A Publishers Weekly and Kirkus Best Book of the Year Growing up as brothers in a small town in Pakistan, Jeo and Mikal were inseparable; however. Editorial Reviews. Review. Praise for The Wasted Vigil: "With astonishing lyricism and The Blind Man's Garden - Kindle edition by Nadeem Aslam. Download it. Download PDF The Blind Man's Garden. Authored by Nadeem Aslam. Released at Filesize: MB. To read the document, you will have Adobe Reader.
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The Blind Man's Garden Moving among the sensuous gardens, Christian and Muslim schools, contested mosques and villages, and scarred battlefields of. The Blind Man's Garden book. Read reviews from the world's largest community for readers. The acclaimed author of The Wasted Vigil now gives us a sea. The Blind Mans Garden Nadeem Aslam Free Similar PDF's. Posted on August 06 , Nadeem Aslam in Conversation In. he published The Blind Man's.
The two young men — equally opposed to the Taliban and the US — are not intending to fight, but want to help the wounded. However, they have been betrayed even before they set off, and soon find themselves forced to defend a Taliban stronghold against American-backed rebels. In the ensuing battle Jeo is killed, while Mikal is captured by a warlord who sells him as a "terrorist" to the Americans; they proceed to interrogate him, Bagram-style.
Counterpointing this plot is a quieter, more reflective story centred on Rohan himself. He is an interestingly problematic figure whose religious convictions, though sympathetically portrayed, at one time caused him to withhold medication from his dying wife.
He hoped to force her to re-embrace the religion she had rejected, and thereby save her soul from eternal torment. In him the conflicting passions of pious spirituality and ordinary human love are tragically combined.
Still in mourning for his wife, he is as religious as ever, though appalled by the fundamentalists who have taken over his school.
This isn't the kind of novel in which characters change or evolve much: they are what they are. Emotion is done imagistically, via quick, finely sketched details of light and landscape that set small precise moods.
Flora and fauna are wonderfully observed — moths "like shavings from a pencil sharpener"; a tree trunk "twisted as though struggling with some unseen force" — forming a decorative braid around the frequently brutal human interactions they coincide with.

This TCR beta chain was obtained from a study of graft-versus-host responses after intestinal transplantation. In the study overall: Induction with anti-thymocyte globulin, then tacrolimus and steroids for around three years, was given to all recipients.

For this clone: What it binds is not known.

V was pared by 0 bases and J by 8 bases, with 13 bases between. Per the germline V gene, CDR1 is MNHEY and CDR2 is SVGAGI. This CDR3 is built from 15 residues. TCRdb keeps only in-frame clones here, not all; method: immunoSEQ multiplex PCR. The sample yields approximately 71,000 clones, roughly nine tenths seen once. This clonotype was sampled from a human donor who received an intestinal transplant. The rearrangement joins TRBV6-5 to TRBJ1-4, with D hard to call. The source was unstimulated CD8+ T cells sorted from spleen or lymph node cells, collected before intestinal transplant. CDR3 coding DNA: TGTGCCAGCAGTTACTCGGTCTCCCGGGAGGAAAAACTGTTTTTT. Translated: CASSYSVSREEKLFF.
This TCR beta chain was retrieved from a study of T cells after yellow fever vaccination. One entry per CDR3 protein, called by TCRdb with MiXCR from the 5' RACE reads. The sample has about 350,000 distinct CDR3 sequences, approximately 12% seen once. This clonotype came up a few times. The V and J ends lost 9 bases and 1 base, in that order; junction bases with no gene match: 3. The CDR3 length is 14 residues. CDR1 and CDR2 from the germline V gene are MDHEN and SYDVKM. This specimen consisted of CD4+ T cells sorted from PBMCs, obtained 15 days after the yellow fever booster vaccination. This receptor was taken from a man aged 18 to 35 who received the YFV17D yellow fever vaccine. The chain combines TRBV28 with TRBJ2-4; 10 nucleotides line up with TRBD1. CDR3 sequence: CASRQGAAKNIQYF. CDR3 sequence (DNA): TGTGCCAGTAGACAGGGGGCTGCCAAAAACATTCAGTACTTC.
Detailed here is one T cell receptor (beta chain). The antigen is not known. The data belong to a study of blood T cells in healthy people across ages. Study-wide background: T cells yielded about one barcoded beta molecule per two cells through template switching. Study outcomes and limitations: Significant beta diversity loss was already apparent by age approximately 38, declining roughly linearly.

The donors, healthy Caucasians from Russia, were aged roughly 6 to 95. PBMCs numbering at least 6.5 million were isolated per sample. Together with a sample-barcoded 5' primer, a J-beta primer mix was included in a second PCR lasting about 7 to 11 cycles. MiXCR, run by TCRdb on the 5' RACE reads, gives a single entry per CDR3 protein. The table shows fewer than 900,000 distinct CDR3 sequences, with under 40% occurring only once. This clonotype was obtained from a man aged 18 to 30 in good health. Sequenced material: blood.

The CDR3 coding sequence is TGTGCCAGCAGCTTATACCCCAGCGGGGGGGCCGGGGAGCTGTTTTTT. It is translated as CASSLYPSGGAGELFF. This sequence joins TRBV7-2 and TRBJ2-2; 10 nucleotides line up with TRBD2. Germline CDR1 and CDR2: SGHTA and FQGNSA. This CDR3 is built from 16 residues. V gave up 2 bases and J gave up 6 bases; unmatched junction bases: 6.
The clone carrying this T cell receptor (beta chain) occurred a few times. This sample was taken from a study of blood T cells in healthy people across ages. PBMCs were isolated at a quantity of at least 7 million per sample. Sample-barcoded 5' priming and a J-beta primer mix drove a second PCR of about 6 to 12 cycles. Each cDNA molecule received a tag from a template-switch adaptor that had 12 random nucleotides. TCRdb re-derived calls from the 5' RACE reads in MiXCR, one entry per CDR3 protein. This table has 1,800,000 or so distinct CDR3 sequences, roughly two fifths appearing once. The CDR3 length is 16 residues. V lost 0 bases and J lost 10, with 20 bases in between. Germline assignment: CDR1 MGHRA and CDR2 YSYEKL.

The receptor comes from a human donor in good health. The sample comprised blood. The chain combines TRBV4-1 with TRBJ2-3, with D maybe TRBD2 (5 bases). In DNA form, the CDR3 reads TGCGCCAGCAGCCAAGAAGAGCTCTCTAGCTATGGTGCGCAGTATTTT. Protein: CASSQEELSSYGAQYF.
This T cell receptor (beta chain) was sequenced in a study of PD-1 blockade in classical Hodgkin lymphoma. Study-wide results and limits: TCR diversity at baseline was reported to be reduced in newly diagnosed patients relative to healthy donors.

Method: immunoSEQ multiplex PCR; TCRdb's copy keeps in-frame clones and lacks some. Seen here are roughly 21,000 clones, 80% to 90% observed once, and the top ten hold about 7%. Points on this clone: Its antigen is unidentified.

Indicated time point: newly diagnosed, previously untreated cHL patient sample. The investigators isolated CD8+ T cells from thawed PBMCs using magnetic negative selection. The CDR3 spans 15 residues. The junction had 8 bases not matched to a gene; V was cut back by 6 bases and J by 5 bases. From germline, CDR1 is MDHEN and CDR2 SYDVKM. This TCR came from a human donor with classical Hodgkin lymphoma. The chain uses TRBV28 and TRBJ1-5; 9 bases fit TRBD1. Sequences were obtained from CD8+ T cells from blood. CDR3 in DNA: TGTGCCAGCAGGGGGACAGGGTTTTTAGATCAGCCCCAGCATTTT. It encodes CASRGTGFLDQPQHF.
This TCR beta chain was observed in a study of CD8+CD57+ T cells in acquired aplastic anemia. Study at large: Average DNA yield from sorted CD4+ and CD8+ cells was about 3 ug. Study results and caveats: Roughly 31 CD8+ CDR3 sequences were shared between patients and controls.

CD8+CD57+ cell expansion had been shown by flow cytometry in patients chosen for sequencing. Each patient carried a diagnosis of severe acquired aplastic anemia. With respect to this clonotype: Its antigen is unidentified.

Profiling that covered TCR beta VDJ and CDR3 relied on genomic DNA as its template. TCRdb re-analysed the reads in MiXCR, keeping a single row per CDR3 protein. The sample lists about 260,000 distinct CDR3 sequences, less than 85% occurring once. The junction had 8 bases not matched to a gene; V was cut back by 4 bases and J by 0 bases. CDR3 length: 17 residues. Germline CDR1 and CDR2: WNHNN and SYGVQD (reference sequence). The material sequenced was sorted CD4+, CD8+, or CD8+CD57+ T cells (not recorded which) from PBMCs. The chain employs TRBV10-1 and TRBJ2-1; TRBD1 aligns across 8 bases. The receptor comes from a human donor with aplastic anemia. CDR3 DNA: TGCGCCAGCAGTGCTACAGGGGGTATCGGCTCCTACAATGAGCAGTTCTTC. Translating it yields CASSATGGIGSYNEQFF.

A clash seems to have occurred between an incomplete understanding of the East and an incomplete understanding of the West.
Q: In the novel foster-brothers Jeo and Mikal go to Afghanistan to offer medical skills, not joining the Taliban in combat.
Could you explain their motivations? A: They are decent human beings. The idea of consequence entered my own life through Islam—as a child I was told that if you do a bad thing the consequences would be bad.
If you do good, the consequences would be good. I am referring of course to Heaven and Hell, Sin and Virtue. I am just explaining how these lessons came to me—given my social background and the household I was born into—and it was through Islam. I am perfectly aware of how religion can be corrupted, what psychological damage the idea of Divine punishment and Divine reward might cause—but that is a different conversation.
As for Mikal and politics, several of my uncles and my father were people of the left in Pakistan.
I am deeply grateful to my father for having instilled in me a contempt for money, for profit. I always say that I vote every time I write a sentence. Q: Tell us about your writing process.
A: I often write in isolation, avoiding all contact for weeks and months, and even blacking out my windows. It is a habit I developed when I was younger and had no money. In order to make the best use of the time I had, I wished to eradicate distractions as much as possible.
I was quite a dreamy adolescent and I think part of it still survives—I can get lost in the movements of an insect or watch the falling rain. So I would black out the windows and stay in and write.
How did you prepare yourself to write about his experience? A: There was no conventional method of research available to me.
I wanted to know whether blindness is white, whether it is black, or silver, or golden. A year went by and I had no information. I did it again the following year, and then again the year after that. The book took four and a half years to write so in total I was without my eyes for three weeks.